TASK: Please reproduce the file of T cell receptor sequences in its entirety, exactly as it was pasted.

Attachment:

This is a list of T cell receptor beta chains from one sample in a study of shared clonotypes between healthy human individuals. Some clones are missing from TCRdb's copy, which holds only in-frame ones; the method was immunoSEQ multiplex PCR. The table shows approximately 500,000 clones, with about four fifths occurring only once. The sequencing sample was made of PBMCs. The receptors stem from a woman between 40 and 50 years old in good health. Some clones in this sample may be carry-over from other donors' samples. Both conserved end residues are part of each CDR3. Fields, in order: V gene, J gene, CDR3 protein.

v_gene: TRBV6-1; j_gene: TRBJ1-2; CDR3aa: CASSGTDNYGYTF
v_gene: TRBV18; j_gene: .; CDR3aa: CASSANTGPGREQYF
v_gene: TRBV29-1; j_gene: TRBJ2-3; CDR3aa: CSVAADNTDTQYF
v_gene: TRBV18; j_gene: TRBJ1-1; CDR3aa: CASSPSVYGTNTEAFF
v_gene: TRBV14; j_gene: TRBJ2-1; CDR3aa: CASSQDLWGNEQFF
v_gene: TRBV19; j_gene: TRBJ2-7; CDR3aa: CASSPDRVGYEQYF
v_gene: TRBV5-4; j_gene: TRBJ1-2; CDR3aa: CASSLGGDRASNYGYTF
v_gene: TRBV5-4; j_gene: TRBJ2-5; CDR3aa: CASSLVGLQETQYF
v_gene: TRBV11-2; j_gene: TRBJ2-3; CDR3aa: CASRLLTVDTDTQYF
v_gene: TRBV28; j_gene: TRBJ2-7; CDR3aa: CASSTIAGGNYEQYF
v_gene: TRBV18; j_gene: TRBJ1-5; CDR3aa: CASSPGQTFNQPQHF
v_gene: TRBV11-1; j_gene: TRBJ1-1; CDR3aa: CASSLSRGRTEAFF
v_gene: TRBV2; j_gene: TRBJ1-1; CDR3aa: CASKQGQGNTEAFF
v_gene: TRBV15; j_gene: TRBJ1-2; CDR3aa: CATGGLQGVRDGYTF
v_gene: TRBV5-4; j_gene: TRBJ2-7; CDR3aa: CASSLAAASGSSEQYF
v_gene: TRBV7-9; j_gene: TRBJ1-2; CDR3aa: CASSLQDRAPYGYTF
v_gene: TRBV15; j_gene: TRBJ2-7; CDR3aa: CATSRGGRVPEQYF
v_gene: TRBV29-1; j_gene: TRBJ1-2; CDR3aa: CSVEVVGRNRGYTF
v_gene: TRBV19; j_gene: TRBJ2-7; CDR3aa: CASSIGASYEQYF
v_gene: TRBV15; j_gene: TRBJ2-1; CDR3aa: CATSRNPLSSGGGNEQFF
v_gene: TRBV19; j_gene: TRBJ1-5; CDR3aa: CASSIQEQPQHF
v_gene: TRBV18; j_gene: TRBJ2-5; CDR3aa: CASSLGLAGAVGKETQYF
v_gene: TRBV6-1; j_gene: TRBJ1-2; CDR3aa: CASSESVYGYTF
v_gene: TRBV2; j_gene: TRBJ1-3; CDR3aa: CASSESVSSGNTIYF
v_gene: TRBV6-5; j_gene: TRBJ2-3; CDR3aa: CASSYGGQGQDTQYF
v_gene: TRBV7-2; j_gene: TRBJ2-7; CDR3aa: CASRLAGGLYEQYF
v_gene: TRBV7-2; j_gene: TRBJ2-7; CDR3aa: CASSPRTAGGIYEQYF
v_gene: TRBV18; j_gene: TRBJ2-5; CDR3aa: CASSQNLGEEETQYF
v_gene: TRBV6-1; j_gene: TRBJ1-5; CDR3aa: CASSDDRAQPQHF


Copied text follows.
This is a list of T cell receptor beta chains from one sample in a study of shared clonotypes between healthy human individuals. Some clones are missing from TCRdb's copy, which holds only in-frame ones; the method was immunoSEQ multiplex PCR. The table shows approximately 500,000 clones, with about four fifths occurring only once. The sequencing sample was made of PBMCs. The receptors stem from a woman between 40 and 50 years old in good health. Some clones in this sample may be carry-over from other donors' samples. Both conserved end residues are part of each CDR3. Fields, in order: V gene, J gene, CDR3 protein.

v_gene: TRBV6-1; j_gene: TRBJ1-2; CDR3aa: CASSGTDNYGYTF
v_gene: TRBV18; j_gene: .; CDR3aa: CASSANTGPGREQYF
v_gene: TRBV29-1; j_gene: TRBJ2-3; CDR3aa: CSVAADNTDTQYF
v_gene: TRBV18; j_gene: TRBJ1-1; CDR3aa: CASSPSVYGTNTEAFF
v_gene: TRBV14; j_gene: TRBJ2-1; CDR3aa: CASSQDLWGNEQFF
v_gene: TRBV19; j_gene: TRBJ2-7; CDR3aa: CASSPDRVGYEQYF
v_gene: TRBV5-4; j_gene: TRBJ1-2; CDR3aa: CASSLGGDRASNYGYTF
v_gene: TRBV5-4; j_gene: TRBJ2-5; CDR3aa: CASSLVGLQETQYF
v_gene: TRBV11-2; j_gene: TRBJ2-3; CDR3aa: CASRLLTVDTDTQYF
v_gene: TRBV28; j_gene: TRBJ2-7; CDR3aa: CASSTIAGGNYEQYF
v_gene: TRBV18; j_gene: TRBJ1-5; CDR3aa: CASSPGQTFNQPQHF
v_gene: TRBV11-1; j_gene: TRBJ1-1; CDR3aa: CASSLSRGRTEAFF
v_gene: TRBV2; j_gene: TRBJ1-1; CDR3aa: CASKQGQGNTEAFF
v_gene: TRBV15; j_gene: TRBJ1-2; CDR3aa: CATGGLQGVRDGYTF
v_gene: TRBV5-4; j_gene: TRBJ2-7; CDR3aa: CASSLAAASGSSEQYF
v_gene: TRBV7-9; j_gene: TRBJ1-2; CDR3aa: CASSLQDRAPYGYTF
v_gene: TRBV15; j_gene: TRBJ2-7; CDR3aa: CATSRGGRVPEQYF
v_gene: TRBV29-1; j_gene: TRBJ1-2; CDR3aa: CSVEVVGRNRGYTF
v_gene: TRBV19; j_gene: TRBJ2-7; CDR3aa: CASSIGASYEQYF
v_gene: TRBV15; j_gene: TRBJ2-1; CDR3aa: CATSRNPLSSGGGNEQFF
v_gene: TRBV19; j_gene: TRBJ1-5; CDR3aa: CASSIQEQPQHF
v_gene: TRBV18; j_gene: TRBJ2-5; CDR3aa: CASSLGLAGAVGKETQYF
v_gene: TRBV6-1; j_gene: TRBJ1-2; CDR3aa: CASSESVYGYTF
v_gene: TRBV2; j_gene: TRBJ1-3; CDR3aa: CASSESVSSGNTIYF
v_gene: TRBV6-5; j_gene: TRBJ2-3; CDR3aa: CASSYGGQGQDTQYF
v_gene: TRBV7-2; j_gene: TRBJ2-7; CDR3aa: CASRLAGGLYEQYF
v_gene: TRBV7-2; j_gene: TRBJ2-7; CDR3aa: CASSPRTAGGIYEQYF
v_gene: TRBV18; j_gene: TRBJ2-5; CDR3aa: CASSQNLGEEETQYF
v_gene: TRBV6-1; j_gene: TRBJ1-5; CDR3aa: CASSDDRAQPQHF